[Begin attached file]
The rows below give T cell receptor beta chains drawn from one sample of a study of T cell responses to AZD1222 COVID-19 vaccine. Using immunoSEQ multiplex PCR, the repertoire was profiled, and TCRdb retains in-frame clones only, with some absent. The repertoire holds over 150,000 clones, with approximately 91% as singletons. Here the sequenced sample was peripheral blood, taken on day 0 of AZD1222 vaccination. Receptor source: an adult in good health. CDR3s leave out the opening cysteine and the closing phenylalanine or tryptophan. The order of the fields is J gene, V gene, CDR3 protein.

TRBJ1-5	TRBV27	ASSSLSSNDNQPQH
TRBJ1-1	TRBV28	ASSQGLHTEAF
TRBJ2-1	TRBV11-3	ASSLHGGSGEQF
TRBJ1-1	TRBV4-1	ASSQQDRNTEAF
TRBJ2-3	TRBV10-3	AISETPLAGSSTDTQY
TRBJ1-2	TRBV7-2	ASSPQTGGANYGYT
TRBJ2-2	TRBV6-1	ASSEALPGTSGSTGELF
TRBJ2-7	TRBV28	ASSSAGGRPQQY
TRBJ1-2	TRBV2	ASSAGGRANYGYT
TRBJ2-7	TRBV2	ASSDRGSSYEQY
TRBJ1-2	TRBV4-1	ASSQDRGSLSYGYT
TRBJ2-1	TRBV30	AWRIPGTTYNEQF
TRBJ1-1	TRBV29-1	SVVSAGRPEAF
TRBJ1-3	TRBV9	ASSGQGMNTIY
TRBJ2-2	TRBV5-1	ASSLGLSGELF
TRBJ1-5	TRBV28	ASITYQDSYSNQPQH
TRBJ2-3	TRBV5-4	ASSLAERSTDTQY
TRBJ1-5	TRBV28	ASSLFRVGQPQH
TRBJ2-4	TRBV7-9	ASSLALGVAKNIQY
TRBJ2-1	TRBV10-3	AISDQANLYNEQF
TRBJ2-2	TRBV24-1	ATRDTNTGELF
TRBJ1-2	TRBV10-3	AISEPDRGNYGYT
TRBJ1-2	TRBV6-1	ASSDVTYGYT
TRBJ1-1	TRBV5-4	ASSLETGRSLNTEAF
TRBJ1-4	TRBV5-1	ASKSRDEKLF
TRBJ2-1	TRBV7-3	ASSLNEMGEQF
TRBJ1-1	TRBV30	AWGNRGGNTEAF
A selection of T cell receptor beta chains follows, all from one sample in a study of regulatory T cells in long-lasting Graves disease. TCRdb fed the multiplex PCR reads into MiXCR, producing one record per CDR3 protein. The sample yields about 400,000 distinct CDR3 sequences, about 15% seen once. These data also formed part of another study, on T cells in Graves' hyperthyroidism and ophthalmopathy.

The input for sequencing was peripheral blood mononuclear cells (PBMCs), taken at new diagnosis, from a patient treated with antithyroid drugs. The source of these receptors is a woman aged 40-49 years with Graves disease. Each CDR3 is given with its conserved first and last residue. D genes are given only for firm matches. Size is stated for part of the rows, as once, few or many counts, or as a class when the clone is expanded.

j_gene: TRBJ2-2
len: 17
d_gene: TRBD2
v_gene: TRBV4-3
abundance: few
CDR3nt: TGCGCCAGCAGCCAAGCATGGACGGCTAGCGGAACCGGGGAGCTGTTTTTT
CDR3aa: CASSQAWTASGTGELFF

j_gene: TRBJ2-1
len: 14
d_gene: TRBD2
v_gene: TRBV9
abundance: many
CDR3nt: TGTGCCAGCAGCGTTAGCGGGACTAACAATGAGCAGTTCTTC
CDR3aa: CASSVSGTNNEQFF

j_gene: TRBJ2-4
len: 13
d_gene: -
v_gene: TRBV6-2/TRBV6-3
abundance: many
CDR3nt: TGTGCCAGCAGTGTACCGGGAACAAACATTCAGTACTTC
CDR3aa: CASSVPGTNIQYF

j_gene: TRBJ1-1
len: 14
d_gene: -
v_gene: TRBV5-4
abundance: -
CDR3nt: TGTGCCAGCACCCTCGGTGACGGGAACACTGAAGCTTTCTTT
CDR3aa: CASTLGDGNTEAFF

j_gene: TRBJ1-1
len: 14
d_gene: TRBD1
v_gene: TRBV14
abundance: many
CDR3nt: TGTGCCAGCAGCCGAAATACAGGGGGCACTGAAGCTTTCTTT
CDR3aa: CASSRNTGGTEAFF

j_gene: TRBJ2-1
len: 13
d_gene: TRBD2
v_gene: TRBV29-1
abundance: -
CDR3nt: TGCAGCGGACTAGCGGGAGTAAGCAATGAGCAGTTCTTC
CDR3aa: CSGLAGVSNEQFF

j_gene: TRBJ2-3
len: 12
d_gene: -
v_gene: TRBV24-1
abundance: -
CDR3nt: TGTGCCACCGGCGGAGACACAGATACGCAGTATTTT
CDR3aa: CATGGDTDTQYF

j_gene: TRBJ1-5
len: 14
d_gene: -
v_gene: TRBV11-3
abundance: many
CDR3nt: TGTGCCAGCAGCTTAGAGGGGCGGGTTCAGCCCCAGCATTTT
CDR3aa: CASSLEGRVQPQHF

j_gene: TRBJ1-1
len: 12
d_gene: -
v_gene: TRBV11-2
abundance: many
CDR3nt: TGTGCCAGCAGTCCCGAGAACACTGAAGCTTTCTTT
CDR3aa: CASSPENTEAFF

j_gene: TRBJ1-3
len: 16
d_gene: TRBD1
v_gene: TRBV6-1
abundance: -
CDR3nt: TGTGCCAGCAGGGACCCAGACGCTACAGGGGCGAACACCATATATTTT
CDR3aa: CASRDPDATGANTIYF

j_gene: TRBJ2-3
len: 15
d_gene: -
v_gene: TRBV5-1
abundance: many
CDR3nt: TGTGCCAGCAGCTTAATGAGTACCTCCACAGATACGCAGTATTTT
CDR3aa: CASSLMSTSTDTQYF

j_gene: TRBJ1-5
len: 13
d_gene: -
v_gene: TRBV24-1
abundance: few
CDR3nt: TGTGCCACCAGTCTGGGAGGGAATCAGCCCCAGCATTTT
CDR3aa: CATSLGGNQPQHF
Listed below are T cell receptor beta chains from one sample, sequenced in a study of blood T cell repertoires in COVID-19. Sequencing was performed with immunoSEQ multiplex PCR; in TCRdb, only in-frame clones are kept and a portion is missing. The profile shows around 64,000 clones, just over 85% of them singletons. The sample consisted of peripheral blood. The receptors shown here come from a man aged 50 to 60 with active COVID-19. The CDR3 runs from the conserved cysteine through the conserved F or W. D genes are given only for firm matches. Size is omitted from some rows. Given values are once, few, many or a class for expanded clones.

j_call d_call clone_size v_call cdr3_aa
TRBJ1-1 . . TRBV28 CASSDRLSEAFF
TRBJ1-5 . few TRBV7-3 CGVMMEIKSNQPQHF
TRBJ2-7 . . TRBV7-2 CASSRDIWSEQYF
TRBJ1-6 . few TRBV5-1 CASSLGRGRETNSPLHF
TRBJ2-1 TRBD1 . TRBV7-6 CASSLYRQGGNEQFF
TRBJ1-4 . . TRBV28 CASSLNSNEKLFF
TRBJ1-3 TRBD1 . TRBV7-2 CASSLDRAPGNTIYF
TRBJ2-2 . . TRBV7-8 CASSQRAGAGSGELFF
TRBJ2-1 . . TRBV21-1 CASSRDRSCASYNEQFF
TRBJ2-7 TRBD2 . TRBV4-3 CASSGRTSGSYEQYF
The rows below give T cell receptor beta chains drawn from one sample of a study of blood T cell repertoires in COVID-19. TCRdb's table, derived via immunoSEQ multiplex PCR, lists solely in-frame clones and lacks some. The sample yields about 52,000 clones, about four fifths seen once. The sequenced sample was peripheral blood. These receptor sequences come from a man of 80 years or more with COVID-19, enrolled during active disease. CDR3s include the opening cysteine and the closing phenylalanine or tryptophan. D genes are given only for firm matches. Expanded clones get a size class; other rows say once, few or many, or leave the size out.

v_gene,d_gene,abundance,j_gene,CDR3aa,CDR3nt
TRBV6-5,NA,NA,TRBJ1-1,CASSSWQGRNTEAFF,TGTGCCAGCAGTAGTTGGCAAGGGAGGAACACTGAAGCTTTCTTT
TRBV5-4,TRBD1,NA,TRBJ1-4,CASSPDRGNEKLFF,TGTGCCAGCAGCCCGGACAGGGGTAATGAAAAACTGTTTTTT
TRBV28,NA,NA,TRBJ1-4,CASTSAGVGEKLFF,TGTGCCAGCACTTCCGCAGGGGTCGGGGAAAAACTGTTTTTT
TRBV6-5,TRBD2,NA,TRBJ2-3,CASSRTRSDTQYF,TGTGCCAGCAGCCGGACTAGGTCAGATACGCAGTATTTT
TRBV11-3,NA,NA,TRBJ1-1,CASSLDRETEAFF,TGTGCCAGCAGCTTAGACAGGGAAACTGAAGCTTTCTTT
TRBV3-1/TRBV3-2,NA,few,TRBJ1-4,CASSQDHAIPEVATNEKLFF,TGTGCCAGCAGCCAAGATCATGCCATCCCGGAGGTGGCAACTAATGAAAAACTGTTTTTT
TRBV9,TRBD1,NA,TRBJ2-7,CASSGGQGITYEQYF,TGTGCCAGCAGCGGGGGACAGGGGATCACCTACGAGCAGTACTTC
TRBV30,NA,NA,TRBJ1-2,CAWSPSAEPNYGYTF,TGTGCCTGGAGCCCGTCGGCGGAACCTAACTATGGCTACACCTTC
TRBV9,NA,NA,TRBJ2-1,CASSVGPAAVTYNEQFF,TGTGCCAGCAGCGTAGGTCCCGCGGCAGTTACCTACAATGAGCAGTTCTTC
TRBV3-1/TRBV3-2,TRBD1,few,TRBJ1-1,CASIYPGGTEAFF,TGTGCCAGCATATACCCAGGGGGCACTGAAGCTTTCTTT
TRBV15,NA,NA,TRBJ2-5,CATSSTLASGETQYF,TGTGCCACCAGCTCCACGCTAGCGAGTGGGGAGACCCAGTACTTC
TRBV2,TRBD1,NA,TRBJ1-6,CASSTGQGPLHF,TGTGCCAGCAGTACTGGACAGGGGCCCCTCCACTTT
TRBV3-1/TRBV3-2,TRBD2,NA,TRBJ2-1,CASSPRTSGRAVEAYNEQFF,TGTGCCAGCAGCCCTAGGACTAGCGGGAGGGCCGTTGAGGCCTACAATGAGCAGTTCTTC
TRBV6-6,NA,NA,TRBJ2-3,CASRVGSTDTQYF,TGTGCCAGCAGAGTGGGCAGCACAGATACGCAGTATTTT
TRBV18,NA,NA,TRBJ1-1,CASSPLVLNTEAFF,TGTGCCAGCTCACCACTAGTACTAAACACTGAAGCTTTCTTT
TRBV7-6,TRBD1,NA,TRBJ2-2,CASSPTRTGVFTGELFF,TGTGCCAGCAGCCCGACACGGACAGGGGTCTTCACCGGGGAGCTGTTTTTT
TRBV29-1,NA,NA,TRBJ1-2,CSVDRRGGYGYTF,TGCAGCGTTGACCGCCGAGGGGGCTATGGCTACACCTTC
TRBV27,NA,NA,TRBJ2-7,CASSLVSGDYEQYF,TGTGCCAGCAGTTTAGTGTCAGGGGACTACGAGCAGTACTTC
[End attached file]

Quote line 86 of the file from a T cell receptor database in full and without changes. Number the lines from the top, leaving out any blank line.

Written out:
CDR3aa: CASSLEGRVQPQHF